Meanwhile I was buying coffee for lots of people who book comedy shows, gathering intel. I went their shows and noticed things that worked (offering drinks and snacks to the audience) and what didn’t (crappy sound systems, not enough chairs). When I felt ready, I started a tiny show in New York with my friend Pete. At first we just copied stuff we knew had worked for other people. We made no money during this practice phase. But soon we started solving problems on our own, coming up with solutions we hadn’t seen before.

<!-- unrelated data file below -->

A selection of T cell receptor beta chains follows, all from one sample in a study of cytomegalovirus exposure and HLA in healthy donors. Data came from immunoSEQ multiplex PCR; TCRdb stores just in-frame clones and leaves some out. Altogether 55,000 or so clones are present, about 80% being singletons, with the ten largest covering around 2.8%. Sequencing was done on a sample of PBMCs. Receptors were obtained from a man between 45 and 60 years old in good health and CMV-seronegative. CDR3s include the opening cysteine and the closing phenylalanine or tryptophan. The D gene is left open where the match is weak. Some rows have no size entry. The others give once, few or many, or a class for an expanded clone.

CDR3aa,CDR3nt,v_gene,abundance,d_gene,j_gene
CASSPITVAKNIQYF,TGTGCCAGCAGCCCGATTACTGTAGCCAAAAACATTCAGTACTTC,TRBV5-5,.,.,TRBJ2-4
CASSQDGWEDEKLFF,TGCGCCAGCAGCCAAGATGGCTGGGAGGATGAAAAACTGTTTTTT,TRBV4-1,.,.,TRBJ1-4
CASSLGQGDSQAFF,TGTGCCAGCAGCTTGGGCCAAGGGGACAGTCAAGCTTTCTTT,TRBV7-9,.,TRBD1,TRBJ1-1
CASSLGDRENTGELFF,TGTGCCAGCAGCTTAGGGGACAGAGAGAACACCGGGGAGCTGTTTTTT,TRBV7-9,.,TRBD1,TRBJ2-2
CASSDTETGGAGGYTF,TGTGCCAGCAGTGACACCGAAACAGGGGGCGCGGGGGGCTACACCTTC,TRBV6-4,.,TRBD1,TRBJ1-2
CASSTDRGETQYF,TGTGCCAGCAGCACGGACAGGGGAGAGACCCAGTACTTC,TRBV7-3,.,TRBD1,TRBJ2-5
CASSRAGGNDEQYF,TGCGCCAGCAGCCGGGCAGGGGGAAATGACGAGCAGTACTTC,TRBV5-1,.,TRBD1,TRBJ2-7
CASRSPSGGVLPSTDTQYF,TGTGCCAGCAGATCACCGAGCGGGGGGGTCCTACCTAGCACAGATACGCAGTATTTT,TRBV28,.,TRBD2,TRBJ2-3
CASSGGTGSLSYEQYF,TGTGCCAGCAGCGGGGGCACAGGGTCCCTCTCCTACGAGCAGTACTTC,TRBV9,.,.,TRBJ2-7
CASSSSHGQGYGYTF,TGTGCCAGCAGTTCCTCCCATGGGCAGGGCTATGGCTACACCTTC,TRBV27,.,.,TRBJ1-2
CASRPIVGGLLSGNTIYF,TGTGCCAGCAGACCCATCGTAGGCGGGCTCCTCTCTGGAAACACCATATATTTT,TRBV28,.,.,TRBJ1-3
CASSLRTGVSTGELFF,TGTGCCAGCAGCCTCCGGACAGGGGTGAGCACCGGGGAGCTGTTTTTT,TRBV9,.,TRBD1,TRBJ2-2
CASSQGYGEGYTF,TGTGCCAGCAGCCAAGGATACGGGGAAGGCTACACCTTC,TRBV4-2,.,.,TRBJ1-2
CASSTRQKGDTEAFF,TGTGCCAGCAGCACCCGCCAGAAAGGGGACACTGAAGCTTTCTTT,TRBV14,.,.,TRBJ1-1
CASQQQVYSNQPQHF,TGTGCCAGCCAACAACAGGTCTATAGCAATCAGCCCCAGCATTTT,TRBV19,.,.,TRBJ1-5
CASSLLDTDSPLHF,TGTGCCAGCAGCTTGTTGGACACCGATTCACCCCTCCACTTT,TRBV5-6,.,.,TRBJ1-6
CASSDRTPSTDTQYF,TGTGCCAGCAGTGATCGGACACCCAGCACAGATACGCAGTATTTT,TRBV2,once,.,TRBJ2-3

These days, I make my living running comedy shows and writing, and I didn’t have to go to school for either of them. Most of the time, I feel confident at what I do as myself, but I’m not the least bit ashamed to say that every once in a while I need the training wheels of make-believe again. Especially in situations where I’m a newbie, pretending that I’m someone else invigorates me. It shows me how it would feel to be that competent, and that confident. And here’s a cool thing: Feeling confident is pretty much indistinguishable from being confident. In meetings, I channel my boss Chris, who is the best businessperson I know—he’s to the point and funny and always advocating for himself. I have a comedian pal who is the master of taking her time to find the funny and acting like the audience is lucky to be watching her; any time I have to speak onstage, I adopt her stance and nail it the best I can. I couldn’t possibly run a development meeting, but my agent friend Christie can, so I mimic what I’ve seen her do. Sometimes I get interviewed on people’s podcasts; to get in the right frame of mind I ask myself, What would Kumail do? and then copy that, because my husband is perfect at being witty and engaging in interviews. I have enough confidence now to imbue these impressions with a bit of my own personality, but I have to tell you, it took a while. At first I was a straight-up copycat. I’ve accepted that as an essential part of the learning process for me. I have to adopt other people’s personas, skills, and self-assurance for a while, until I can figure out which part of me can take over the job. Only then do I take off the training wheels and ride ahead on my own. If you were watching, you’d think I was a natural. ♦